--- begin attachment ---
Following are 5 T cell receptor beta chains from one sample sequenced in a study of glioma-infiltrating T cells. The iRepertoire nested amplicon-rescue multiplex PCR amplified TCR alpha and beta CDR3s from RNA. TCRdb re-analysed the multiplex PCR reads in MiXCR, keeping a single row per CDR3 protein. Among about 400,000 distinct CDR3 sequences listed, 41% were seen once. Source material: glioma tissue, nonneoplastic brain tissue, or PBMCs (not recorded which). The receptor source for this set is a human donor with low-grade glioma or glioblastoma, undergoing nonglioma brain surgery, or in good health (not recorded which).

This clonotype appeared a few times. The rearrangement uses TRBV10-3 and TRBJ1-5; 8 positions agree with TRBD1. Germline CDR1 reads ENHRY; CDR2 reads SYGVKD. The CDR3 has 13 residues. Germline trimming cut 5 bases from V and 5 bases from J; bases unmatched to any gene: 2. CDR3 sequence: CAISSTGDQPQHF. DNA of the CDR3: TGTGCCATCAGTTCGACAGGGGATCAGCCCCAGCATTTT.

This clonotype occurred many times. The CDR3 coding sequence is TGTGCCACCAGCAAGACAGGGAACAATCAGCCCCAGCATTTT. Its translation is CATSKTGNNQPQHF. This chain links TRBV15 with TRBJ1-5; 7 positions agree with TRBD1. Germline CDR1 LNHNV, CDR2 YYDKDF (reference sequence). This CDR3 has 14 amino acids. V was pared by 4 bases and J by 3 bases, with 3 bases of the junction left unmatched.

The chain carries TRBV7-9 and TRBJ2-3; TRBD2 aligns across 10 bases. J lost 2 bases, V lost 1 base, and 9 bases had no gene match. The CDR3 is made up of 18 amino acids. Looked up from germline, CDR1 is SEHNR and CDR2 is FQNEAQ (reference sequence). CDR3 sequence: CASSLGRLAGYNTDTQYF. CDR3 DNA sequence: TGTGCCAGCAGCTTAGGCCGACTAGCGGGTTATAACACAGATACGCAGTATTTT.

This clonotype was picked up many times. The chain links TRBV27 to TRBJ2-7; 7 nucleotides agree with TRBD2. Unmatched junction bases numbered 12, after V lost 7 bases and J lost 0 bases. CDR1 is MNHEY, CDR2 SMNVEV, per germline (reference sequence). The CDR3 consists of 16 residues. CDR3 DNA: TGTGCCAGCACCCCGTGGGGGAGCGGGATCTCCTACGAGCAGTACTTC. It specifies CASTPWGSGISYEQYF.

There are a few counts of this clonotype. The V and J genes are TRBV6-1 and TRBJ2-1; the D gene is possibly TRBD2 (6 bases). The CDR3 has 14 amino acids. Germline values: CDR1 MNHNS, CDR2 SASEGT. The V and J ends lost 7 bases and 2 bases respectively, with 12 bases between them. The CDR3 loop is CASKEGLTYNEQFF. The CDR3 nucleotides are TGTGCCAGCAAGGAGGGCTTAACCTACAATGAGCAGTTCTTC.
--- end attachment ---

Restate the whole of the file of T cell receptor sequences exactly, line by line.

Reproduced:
Following are 5 T cell receptor beta chains from one sample sequenced in a study of glioma-infiltrating T cells. The iRepertoire nested amplicon-rescue multiplex PCR amplified TCR alpha and beta CDR3s from RNA. TCRdb re-analysed the multiplex PCR reads in MiXCR, keeping a single row per CDR3 protein. Among about 400,000 distinct CDR3 sequences listed, 41% were seen once. Source material: glioma tissue, nonneoplastic brain tissue, or PBMCs (not recorded which). The receptor source for this set is a human donor with low-grade glioma or glioblastoma, undergoing nonglioma brain surgery, or in good health (not recorded which).

This clonotype appeared a few times. The rearrangement uses TRBV10-3 and TRBJ1-5; 8 positions agree with TRBD1. Germline CDR1 reads ENHRY; CDR2 reads SYGVKD. The CDR3 has 13 residues. Germline trimming cut 5 bases from V and 5 bases from J; bases unmatched to any gene: 2. CDR3 sequence: CAISSTGDQPQHF. DNA of the CDR3: TGTGCCATCAGTTCGACAGGGGATCAGCCCCAGCATTTT.

This clonotype occurred many times. The CDR3 coding sequence is TGTGCCACCAGCAAGACAGGGAACAATCAGCCCCAGCATTTT. Its translation is CATSKTGNNQPQHF. This chain links TRBV15 with TRBJ1-5; 7 positions agree with TRBD1. Germline CDR1 LNHNV, CDR2 YYDKDF (reference sequence). This CDR3 has 14 amino acids. V was pared by 4 bases and J by 3 bases, with 3 bases of the junction left unmatched.

The chain carries TRBV7-9 and TRBJ2-3; TRBD2 aligns across 10 bases. J lost 2 bases, V lost 1 base, and 9 bases had no gene match. The CDR3 is made up of 18 amino acids. Looked up from germline, CDR1 is SEHNR and CDR2 is FQNEAQ (reference sequence). CDR3 sequence: CASSLGRLAGYNTDTQYF. CDR3 DNA sequence: TGTGCCAGCAGCTTAGGCCGACTAGCGGGTTATAACACAGATACGCAGTATTTT.

This clonotype was picked up many times. The chain links TRBV27 to TRBJ2-7; 7 nucleotides agree with TRBD2. Unmatched junction bases numbered 12, after V lost 7 bases and J lost 0 bases. CDR1 is MNHEY, CDR2 SMNVEV, per germline (reference sequence). The CDR3 consists of 16 residues. CDR3 DNA: TGTGCCAGCACCCCGTGGGGGAGCGGGATCTCCTACGAGCAGTACTTC. It specifies CASTPWGSGISYEQYF.

There are a few counts of this clonotype. The V and J genes are TRBV6-1 and TRBJ2-1; the D gene is possibly TRBD2 (6 bases). The CDR3 has 14 amino acids. Germline values: CDR1 MNHNS, CDR2 SASEGT. The V and J ends lost 7 bases and 2 bases respectively, with 12 bases between them. The CDR3 loop is CASKEGLTYNEQFF. The CDR3 nucleotides are TGTGCCAGCAAGGAGGGCTTAACCTACAATGAGCAGTTCTTC.